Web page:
Basketball legend: J.C. Price’s James ‘Duke’ Martin had impressive career
By Mike London
It was a late-February night in 1958 when the West Charlotte Lions arrived at Salisbury’s Hall Gym to take on the J.C. Price Red Devils.
It was going to be a difficult matchup for J.C. Price regardless, and it got a lot tougher when the Red Devils’ No. 2 and No. 3 scorers, Douglas Heath and Ed Mitchell, weren’t in uniform. They were sitting out for disciplinary reasons.
That put the burden of making it a competitive game on the shoulders of a Price center named James Martin. Since childhood, everyone had referred to Martin as “Duke” because he’d always been ready to duke it out at the drop of a hat. He’d put up his dukes in defense of himself, a friend, or anyone who was weak and needed defending.
Against West Charlotte, the senior with his high school career winding down, would make the fight of his life —31 points on 15-for-23 shooting and too many rebounds for the statisticians to count. When it was over, when the Lions had survived 54-53, even the visitors were applauding “Duke” Martin. If the high-five had been invented then, they would’ve high-fived him.
In another marquee matchup that season, Martin poured in 27 points on 11-for-19 shooting to lead the Red Devils to an upset of Winston-Salem Carver.
When J.C. Price took on its biggest rival, East’s Spencer’s Dunbar High, on the road, Martin made the length-of-the-court pass to Heath for the winning layup in a 53-52 victory.
When J.C. Price beat Dunbar, 50-43, at home, Martin scored 25 points and yanked down 18 boards. That was his last winning game for a team that would finish 11-6. Price’s season ended sadly the next night with another one-point loss — this one to Concord Logan.
As a sophomore, Martin averaged 11.9 points for the Red Devils. He scored 21.7 as a junior in the 1956-57 season, and while all of the games from his senior season in 1957-58 haven’t been documented, he probably topped 21.7 as a senior.
Martin had to be one of the finest basketball players in J.C. Price basketball history and is a J.C. Price Hall of Famer, but his passing on Dec. 3, 2016, at age 76, went unnoticed by many. He departed Rowan County long ago. His memorial service was held in Columbia, Md.
J.W. Cathcart, a J.C. Price Hall of Famer himself, informed the Post of Martin’s death recently, and there’s plenty of evidence from his college career to suggest he should be a Salisbury-Rowan Hall of Famer.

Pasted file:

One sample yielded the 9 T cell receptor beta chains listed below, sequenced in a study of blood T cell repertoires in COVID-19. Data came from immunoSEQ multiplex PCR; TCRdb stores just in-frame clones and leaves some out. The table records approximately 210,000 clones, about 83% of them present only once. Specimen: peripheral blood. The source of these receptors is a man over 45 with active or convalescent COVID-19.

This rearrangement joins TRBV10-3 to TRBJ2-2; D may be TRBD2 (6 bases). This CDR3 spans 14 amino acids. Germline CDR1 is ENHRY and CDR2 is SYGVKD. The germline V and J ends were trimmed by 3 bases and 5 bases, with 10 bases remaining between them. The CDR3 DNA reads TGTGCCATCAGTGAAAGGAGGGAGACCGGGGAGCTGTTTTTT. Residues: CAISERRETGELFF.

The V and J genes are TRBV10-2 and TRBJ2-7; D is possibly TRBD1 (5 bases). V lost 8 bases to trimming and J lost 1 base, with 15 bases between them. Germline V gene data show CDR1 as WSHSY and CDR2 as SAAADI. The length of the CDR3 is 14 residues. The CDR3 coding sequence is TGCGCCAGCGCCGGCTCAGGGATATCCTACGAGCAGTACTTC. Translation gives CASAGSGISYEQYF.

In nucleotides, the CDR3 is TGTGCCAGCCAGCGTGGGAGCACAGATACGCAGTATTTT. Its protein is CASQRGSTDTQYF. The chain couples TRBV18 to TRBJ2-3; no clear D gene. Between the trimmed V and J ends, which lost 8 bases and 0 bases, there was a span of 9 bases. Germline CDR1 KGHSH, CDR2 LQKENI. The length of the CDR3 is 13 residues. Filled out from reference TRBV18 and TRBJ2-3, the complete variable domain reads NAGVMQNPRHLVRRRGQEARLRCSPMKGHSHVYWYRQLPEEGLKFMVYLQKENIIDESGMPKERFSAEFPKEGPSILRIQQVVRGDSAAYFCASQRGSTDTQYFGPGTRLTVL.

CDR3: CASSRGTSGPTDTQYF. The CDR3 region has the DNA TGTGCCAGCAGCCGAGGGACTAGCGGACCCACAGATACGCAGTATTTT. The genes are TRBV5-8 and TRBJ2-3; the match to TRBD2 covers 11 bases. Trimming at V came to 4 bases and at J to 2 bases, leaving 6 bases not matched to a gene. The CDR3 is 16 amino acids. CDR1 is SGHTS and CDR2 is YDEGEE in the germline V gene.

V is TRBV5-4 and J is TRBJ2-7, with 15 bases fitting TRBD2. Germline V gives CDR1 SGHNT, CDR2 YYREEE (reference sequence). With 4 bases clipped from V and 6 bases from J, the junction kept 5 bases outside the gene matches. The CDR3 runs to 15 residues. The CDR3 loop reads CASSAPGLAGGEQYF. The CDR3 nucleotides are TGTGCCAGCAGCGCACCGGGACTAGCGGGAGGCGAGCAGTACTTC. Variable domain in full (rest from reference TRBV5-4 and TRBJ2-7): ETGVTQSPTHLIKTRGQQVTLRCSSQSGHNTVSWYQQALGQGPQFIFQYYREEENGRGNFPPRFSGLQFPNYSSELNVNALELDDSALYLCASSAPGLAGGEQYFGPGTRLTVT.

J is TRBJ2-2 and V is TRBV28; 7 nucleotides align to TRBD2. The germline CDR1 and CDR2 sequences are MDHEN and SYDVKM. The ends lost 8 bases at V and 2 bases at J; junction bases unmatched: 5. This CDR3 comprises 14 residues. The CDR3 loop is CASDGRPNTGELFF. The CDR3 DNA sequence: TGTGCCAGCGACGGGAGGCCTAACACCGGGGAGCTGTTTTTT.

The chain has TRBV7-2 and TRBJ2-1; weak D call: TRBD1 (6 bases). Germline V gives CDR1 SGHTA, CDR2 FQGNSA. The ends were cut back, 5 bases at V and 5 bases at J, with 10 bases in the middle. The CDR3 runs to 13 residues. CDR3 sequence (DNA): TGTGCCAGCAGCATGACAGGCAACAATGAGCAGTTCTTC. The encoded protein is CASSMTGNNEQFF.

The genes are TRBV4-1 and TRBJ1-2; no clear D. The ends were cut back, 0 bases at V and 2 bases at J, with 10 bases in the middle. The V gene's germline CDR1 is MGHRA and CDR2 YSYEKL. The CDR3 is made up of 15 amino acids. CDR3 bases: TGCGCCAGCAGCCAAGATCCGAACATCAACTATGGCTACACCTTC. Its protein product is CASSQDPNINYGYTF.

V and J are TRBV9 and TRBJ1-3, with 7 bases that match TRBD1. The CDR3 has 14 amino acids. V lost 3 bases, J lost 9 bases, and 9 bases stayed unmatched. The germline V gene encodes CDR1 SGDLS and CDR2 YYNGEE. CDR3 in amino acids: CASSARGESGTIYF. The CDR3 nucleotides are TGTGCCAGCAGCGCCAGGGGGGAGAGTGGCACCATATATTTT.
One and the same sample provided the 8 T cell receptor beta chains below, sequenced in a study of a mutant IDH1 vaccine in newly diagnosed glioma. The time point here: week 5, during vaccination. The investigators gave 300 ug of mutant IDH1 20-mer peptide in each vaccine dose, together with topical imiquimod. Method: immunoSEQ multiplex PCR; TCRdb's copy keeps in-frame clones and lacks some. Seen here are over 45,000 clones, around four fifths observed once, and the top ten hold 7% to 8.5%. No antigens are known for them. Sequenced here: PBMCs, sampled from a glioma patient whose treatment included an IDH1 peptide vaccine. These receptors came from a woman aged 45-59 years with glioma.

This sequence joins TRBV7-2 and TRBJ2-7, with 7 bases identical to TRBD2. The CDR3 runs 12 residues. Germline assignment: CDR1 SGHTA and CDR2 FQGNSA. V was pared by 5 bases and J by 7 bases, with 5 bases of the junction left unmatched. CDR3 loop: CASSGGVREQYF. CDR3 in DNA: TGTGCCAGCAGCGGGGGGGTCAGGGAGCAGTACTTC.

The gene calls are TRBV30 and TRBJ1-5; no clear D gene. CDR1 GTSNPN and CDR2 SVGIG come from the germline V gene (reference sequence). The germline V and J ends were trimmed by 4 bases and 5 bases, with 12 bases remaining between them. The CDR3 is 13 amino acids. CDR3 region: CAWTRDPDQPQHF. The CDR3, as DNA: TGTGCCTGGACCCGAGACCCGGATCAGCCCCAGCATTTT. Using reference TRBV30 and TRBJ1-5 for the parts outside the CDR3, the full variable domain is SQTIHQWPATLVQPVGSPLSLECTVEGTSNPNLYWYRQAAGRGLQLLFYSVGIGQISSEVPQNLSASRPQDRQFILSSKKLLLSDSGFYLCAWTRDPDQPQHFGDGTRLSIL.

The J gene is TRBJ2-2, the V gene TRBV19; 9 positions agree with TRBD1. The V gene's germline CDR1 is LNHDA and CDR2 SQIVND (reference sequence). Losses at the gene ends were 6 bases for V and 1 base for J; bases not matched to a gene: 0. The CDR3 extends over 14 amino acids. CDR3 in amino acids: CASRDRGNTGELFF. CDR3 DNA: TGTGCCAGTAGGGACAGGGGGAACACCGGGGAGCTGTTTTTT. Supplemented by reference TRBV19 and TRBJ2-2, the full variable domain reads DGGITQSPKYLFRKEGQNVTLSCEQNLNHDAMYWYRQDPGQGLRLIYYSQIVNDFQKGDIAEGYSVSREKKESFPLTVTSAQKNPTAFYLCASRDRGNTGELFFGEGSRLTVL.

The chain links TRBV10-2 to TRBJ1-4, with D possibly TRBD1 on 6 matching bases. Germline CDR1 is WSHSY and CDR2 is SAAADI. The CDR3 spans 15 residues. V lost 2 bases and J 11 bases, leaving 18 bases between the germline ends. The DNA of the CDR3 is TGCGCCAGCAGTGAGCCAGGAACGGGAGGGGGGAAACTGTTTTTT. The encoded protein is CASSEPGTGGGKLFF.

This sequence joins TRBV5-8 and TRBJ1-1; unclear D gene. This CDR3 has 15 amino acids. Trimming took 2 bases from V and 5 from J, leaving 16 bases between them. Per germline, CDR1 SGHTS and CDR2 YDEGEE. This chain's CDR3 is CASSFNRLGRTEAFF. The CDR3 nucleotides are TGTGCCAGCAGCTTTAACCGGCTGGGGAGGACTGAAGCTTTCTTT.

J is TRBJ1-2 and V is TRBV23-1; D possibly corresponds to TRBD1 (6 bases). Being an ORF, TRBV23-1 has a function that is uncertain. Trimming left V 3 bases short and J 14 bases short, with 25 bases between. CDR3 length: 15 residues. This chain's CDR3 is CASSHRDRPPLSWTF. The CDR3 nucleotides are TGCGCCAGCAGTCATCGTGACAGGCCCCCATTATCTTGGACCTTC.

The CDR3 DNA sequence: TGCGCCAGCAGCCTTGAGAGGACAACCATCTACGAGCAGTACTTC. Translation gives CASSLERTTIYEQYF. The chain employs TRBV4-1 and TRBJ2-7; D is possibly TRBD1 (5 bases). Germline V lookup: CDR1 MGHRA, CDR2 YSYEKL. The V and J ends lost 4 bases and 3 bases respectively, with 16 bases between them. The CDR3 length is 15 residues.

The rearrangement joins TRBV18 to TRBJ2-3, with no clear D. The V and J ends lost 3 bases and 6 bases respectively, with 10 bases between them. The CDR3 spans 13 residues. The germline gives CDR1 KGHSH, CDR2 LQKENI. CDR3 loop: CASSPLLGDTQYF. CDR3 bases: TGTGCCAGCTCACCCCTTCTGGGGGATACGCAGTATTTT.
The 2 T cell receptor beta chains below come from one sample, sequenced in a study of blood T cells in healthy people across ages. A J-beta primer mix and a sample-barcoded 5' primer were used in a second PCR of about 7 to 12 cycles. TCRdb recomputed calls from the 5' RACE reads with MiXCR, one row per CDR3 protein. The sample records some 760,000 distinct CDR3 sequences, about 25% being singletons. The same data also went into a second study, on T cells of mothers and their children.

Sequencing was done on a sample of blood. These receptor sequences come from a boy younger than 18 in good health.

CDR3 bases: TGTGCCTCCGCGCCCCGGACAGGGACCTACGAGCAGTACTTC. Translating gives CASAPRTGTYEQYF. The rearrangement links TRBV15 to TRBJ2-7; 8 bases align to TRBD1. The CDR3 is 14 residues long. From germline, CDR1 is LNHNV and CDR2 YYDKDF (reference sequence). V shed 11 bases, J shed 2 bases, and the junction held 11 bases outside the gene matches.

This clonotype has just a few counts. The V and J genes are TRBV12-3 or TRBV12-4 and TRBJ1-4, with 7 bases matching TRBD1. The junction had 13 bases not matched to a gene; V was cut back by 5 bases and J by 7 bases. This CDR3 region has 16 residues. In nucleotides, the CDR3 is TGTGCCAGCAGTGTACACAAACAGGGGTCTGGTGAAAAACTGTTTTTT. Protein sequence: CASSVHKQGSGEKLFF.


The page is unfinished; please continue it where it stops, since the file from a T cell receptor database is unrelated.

After graduating from J.C. Price, Martin had academic and basketball scholarships to attend North Carolina College in Durham, a school that’s been known since 1969 as North Carolina Central University.
Martin arrived in Durham after the glory days of coach John McLendon, who coached North Carolina College to a 239-68 record and a .779 winning percentage. The coach who followed McLendon, Floyd Brown, actually won even more games at North Carolina College than McLendon did (251 in 18 seasons).
Martin played for Brown’s Eagles from the 1958-59 season through the 1961-62 season. His record is impressive.
They didn’t play as many games in a season in those days. Martin would’ve played in just 97 games in four seasons, assuming he was healthy for all of them. He scored 1,454 points, which still ranks eighth in school history, more than five decades later. He had 838 rebounds for the Eagles, which still ranks seventh in school history. He’s not listed by N.C. Central as one of the individuals in the school’s Athletic Hall of Fame, but it looks like he did more than enough on the court to deserve that recognition.
Cathcart says Martin had a tryout with the Boston Celtics — North Carolina College guard Sam Jones was one of the Celtics’ stars then, so that makes sense — but he didn’t make the final cut.
That’s when he entered the service.
Martin became a commissioned Naval officer and played on exceptional service basketball teams.
After being honorably discharged from the U.S. Navy, he became a businessman in Baltimore and owned three restaurants.
Eventually he moved to Orlando for family reasons, and then to Charlotte. He returned to Maryland for his final months.
While he was in Charlotte, he did a lot for a lot of people — repairing homes and cars, landscaping yards, inspiring young and old with his deeds as well as his words.
The program from the celebration of his life states Martin “did everything with purpose, gusto and focus. He was a business entrepreneur, gardening and sports enthusiast, gourmet chef, and above all, a loving man.”
He was married for 38 years to Robin Harper Martin and is survived by his wife and three sons.
Martin was born in Woodleaf, the third child of Calvin Martin and Mary Jane Theadre Fleming Martin.
As the program from the celebration of his life states: Sunrise: April 28, 1940. Sunset: December 3, 2016.
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